I’m observing the British election results from the capital city of a country which had an inconclusive general election last year, and has just called another. About a year ago the widespread belief was that Britain itself might have been in that position.
But there was no minority government, hung parliament, or mistrustful coalition. As we now seem to know, the Tories bought an election victory, or at least their mates in the hedge funds and off-shore smurfing did. The Electoral Commission must decide what to do, but in the here and now we have a majority Tory government, and an official Opposition, both of which look more than a little battered right now. Why?
The Tories are doing their own battering, with Michael Gove as Mr. Punch beating the hell out of mimsy David Cameron, whilst baby George Osborne wails in the background whilst Owen Patterson and a chorus of badgers with the faces of Nigel Farage look on and cheer, Ingerland-style. That’s entertainment! Or it would be if the potential consequences weren’t so serious for us, and for the whole continent.
And what of Labour? Plainly it is not a party at ease with itself. Or perhaps it is? It’s just that the Parliamentary Labour Party haven’t noticed? I don’t know. These are important questions, but they scarcely account for Labour’s slo-mo fade from Masters of the Universe in 1997 to today’s amateur hour.
Is that unfair? I think not. Jeremy Corbyn and his handful of supporters in parliament could scarcely have expected to win the leadership. They were, in anyone’s book, amateurs when it came to the dark arts of party management and Opposition (as opposed to oppositional) politics. And those around them who were schooled in the Westminster spotlight have done very little to assist their new leaders. It’s as though the executive team of MBAs suddenly found that the new CEO was the old car park attendant. They couldn’t stomach it, and they’re damned if they’ll help out.
In any case, look at Ed Miliband. He had all the attributes of a successful modern leader. Clever, articulate, young, with a full head of hair and some photogenic kids. He often took Dave apart at PMQs. You’d never have known it. The Blairites didn’t quite hire a sniper to take him out, but then they didn’t need to. Mr. Murdoch, no friend of Tony these days, the marriage-wrecker, was happy to stick Ed in a bacon sandwich and leave him out to dry. If Ed couldn’t get loved-up with the press, what chance did allotment man, Corbyn, the man in beige?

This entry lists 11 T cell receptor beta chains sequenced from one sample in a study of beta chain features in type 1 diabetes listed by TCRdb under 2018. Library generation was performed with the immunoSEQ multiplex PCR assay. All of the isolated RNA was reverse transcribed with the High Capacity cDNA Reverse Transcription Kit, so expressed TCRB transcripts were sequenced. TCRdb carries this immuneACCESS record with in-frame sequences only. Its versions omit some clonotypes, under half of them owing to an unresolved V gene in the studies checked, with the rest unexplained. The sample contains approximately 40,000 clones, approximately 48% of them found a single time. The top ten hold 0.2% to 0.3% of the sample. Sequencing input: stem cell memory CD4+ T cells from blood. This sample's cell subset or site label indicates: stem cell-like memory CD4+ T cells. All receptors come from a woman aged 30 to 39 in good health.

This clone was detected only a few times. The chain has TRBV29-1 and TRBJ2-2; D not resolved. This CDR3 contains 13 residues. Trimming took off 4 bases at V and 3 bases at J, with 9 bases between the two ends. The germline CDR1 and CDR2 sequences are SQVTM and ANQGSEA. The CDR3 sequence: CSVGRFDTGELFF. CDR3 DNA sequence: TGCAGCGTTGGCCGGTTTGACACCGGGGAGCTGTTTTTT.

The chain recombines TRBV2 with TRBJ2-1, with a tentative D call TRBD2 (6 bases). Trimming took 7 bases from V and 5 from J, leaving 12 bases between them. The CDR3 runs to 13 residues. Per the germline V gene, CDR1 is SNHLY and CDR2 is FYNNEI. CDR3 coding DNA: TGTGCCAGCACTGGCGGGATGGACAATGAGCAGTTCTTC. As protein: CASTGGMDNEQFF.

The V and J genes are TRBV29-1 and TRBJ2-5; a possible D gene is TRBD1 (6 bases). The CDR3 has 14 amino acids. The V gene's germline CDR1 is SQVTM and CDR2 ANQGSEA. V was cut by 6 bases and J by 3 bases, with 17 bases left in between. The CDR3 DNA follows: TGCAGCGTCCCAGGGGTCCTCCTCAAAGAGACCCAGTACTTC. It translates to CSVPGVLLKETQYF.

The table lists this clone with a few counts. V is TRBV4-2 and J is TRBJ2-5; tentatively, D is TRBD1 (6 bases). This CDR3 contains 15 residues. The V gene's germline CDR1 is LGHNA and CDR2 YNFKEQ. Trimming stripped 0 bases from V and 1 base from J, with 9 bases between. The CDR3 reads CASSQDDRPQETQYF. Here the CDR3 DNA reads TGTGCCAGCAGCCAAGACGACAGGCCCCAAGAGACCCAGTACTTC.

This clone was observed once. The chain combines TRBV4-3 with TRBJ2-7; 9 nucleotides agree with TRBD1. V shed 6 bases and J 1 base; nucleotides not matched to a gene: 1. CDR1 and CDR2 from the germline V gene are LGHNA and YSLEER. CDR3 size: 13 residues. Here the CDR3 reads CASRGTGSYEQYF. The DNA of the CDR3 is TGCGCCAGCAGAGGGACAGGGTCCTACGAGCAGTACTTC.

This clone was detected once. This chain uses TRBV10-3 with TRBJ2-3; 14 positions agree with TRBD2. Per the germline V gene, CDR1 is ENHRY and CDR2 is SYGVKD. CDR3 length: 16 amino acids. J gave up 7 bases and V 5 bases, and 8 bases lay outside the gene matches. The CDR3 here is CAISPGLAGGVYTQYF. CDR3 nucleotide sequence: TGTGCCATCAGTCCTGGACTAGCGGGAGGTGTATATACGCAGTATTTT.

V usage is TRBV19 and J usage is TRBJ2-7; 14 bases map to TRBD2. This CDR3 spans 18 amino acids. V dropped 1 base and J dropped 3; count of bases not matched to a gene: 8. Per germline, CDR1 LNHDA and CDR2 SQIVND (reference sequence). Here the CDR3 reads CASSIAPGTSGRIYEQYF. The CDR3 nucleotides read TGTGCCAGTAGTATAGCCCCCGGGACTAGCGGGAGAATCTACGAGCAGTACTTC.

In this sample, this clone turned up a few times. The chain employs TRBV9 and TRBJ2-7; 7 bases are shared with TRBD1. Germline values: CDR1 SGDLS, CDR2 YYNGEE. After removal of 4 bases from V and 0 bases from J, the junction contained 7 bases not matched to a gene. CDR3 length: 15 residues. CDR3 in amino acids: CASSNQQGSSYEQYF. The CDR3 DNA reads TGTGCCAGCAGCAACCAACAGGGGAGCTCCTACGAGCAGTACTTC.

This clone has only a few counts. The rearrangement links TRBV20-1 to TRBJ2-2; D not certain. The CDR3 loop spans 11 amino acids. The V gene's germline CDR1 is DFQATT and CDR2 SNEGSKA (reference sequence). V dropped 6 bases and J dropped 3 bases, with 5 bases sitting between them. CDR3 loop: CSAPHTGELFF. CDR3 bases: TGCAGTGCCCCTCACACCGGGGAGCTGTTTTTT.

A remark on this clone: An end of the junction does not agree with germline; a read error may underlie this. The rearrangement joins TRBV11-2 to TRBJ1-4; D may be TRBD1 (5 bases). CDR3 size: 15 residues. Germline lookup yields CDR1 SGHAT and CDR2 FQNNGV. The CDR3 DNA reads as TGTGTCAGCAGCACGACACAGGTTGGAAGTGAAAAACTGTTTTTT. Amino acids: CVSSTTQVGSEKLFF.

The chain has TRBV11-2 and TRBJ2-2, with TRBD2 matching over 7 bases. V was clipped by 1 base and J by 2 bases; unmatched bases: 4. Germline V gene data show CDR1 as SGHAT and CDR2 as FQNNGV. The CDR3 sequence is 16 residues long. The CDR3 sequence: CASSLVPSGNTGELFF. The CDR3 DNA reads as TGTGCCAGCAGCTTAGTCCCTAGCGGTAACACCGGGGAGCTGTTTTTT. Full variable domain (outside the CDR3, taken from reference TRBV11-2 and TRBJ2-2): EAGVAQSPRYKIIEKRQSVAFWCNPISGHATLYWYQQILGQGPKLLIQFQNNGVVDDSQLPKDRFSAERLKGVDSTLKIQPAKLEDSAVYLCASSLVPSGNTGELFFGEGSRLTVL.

And to to the ‘test’ of elections. Local elections, regional ones, devolved elections, dog-catcher polls (that’s PCCs, by the way). Any serious analysis would begin with local, regional or devolved assembly matters, seeing each result in its own terms. Any national conclusions would follow from that. But we don’t have the seriousness or the attention span for that. It’s all a plebiscite on Jeremy. Especially to his own MPs.
It looks to me like there was little ‘Corbyn effect’, positive or negative. I doubt that in current circumstances, with massive media hostility and a BBC with a Whittingdale revolver to its head, any leader could have done very much better. The question is, why, in the circumstances, didn’t they do worse?
My theory, for what it’s worth, is that the political system is out of synch with social cleavages, the changing technological ecosphere, the rise of elites with no meaningful roots in any single polity or economy. We have votes, but we scarcely have a democratic political culture fit for the times.
At the moment this suits the Tories, though they should be warned, they may not be able to buy their right to rule for ever in such chaotic times.
Some of Corbyn’s youthful enthusiasts perhaps pin too much hope on using social media to by-pass the powers of the off-shore press proprietors. But they seem to me to have at least sussed out the direction of travel. That is hopeful.
But realistically, we need institutional change. The different politics of Scotland, which I don’t especially admire, owes much to their electoral system, and the need to understand and embrace cross-party cooperation. Constitutional change is needed across the UK, to our electoral system, our parliament, the powers of the executive, the role and power of local government, and much else too.
Labour came close to learning this lesson in the early 1990s, and might have been a genuinely historic reforming government after 1997 under a John Smith premiership. But too many people fell under the spell of Blair and his dead-eyed allies. They are still around, still up for gaming the system rather than respecting the voters and offering genuine leadership, not poll-chasing opportunism.
So the verdict on May 2016? Sound and fury? Not much of that. But still signifying nothing. Either way.